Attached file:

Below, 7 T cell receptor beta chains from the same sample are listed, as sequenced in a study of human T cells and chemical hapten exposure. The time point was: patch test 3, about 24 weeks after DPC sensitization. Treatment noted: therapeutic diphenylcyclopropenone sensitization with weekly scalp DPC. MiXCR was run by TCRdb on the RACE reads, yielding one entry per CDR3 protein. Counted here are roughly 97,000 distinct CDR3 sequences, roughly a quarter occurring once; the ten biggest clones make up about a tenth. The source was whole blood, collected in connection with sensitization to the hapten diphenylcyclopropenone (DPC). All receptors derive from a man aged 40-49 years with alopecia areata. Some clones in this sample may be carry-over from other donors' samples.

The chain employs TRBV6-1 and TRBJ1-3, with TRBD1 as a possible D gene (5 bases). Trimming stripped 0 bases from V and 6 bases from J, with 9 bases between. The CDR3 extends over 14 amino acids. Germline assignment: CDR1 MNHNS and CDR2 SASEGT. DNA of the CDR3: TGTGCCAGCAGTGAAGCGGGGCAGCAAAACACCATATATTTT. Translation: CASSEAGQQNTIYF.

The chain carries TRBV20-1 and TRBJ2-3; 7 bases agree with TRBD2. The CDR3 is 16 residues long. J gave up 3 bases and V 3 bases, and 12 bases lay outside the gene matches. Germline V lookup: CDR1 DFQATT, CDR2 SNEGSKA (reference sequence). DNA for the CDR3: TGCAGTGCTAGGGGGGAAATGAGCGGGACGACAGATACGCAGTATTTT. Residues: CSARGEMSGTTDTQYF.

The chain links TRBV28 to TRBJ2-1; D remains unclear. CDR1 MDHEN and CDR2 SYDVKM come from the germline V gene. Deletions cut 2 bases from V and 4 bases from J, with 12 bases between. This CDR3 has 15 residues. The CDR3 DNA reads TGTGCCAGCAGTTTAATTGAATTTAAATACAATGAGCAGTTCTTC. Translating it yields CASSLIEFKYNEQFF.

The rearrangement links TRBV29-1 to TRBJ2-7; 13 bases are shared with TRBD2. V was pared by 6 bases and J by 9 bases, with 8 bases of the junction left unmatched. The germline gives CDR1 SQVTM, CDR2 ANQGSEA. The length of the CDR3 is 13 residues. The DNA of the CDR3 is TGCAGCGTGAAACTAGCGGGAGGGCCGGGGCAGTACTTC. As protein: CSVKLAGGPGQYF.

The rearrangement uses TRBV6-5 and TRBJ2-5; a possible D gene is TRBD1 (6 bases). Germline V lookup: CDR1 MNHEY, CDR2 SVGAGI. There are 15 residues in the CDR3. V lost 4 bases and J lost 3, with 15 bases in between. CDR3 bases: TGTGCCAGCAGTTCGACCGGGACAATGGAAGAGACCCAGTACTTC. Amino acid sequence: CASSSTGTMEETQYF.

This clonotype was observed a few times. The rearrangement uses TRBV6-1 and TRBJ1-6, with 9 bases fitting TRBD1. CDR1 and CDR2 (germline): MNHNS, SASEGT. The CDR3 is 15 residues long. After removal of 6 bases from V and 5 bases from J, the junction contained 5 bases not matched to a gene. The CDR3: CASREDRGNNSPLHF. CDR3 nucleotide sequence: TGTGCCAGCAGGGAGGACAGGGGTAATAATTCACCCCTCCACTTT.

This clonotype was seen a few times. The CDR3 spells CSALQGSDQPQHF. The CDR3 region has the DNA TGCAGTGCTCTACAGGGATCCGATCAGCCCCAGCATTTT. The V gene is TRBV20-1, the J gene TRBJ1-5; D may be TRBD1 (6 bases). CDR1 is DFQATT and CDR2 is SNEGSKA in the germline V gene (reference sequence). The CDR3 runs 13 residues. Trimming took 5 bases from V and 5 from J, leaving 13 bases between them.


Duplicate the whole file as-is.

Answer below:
Below, 7 T cell receptor beta chains from the same sample are listed, as sequenced in a study of human T cells and chemical hapten exposure. The time point was: patch test 3, about 24 weeks after DPC sensitization. Treatment noted: therapeutic diphenylcyclopropenone sensitization with weekly scalp DPC. MiXCR was run by TCRdb on the RACE reads, yielding one entry per CDR3 protein. Counted here are roughly 97,000 distinct CDR3 sequences, roughly a quarter occurring once; the ten biggest clones make up about a tenth. The source was whole blood, collected in connection with sensitization to the hapten diphenylcyclopropenone (DPC). All receptors derive from a man aged 40-49 years with alopecia areata. Some clones in this sample may be carry-over from other donors' samples.

The chain employs TRBV6-1 and TRBJ1-3, with TRBD1 as a possible D gene (5 bases). Trimming stripped 0 bases from V and 6 bases from J, with 9 bases between. The CDR3 extends over 14 amino acids. Germline assignment: CDR1 MNHNS and CDR2 SASEGT. DNA of the CDR3: TGTGCCAGCAGTGAAGCGGGGCAGCAAAACACCATATATTTT. Translation: CASSEAGQQNTIYF.

The chain carries TRBV20-1 and TRBJ2-3; 7 bases agree with TRBD2. The CDR3 is 16 residues long. J gave up 3 bases and V 3 bases, and 12 bases lay outside the gene matches. Germline V lookup: CDR1 DFQATT, CDR2 SNEGSKA (reference sequence). DNA for the CDR3: TGCAGTGCTAGGGGGGAAATGAGCGGGACGACAGATACGCAGTATTTT. Residues: CSARGEMSGTTDTQYF.

The chain links TRBV28 to TRBJ2-1; D remains unclear. CDR1 MDHEN and CDR2 SYDVKM come from the germline V gene. Deletions cut 2 bases from V and 4 bases from J, with 12 bases between. This CDR3 has 15 residues. The CDR3 DNA reads TGTGCCAGCAGTTTAATTGAATTTAAATACAATGAGCAGTTCTTC. Translating it yields CASSLIEFKYNEQFF.

The rearrangement links TRBV29-1 to TRBJ2-7; 13 bases are shared with TRBD2. V was pared by 6 bases and J by 9 bases, with 8 bases of the junction left unmatched. The germline gives CDR1 SQVTM, CDR2 ANQGSEA. The length of the CDR3 is 13 residues. The DNA of the CDR3 is TGCAGCGTGAAACTAGCGGGAGGGCCGGGGCAGTACTTC. As protein: CSVKLAGGPGQYF.

The rearrangement uses TRBV6-5 and TRBJ2-5; a possible D gene is TRBD1 (6 bases). Germline V lookup: CDR1 MNHEY, CDR2 SVGAGI. There are 15 residues in the CDR3. V lost 4 bases and J lost 3, with 15 bases in between. CDR3 bases: TGTGCCAGCAGTTCGACCGGGACAATGGAAGAGACCCAGTACTTC. Amino acid sequence: CASSSTGTMEETQYF.

This clonotype was observed a few times. The rearrangement uses TRBV6-1 and TRBJ1-6, with 9 bases fitting TRBD1. CDR1 and CDR2 (germline): MNHNS, SASEGT. The CDR3 is 15 residues long. After removal of 6 bases from V and 5 bases from J, the junction contained 5 bases not matched to a gene. The CDR3: CASREDRGNNSPLHF. CDR3 nucleotide sequence: TGTGCCAGCAGGGAGGACAGGGGTAATAATTCACCCCTCCACTTT.

This clonotype was seen a few times. The CDR3 spells CSALQGSDQPQHF. The CDR3 region has the DNA TGCAGTGCTCTACAGGGATCCGATCAGCCCCAGCATTTT. The V gene is TRBV20-1, the J gene TRBJ1-5; D may be TRBD1 (6 bases). CDR1 is DFQATT and CDR2 is SNEGSKA in the germline V gene (reference sequence). The CDR3 runs 13 residues. Trimming took 5 bases from V and 5 from J, leaving 13 bases between them.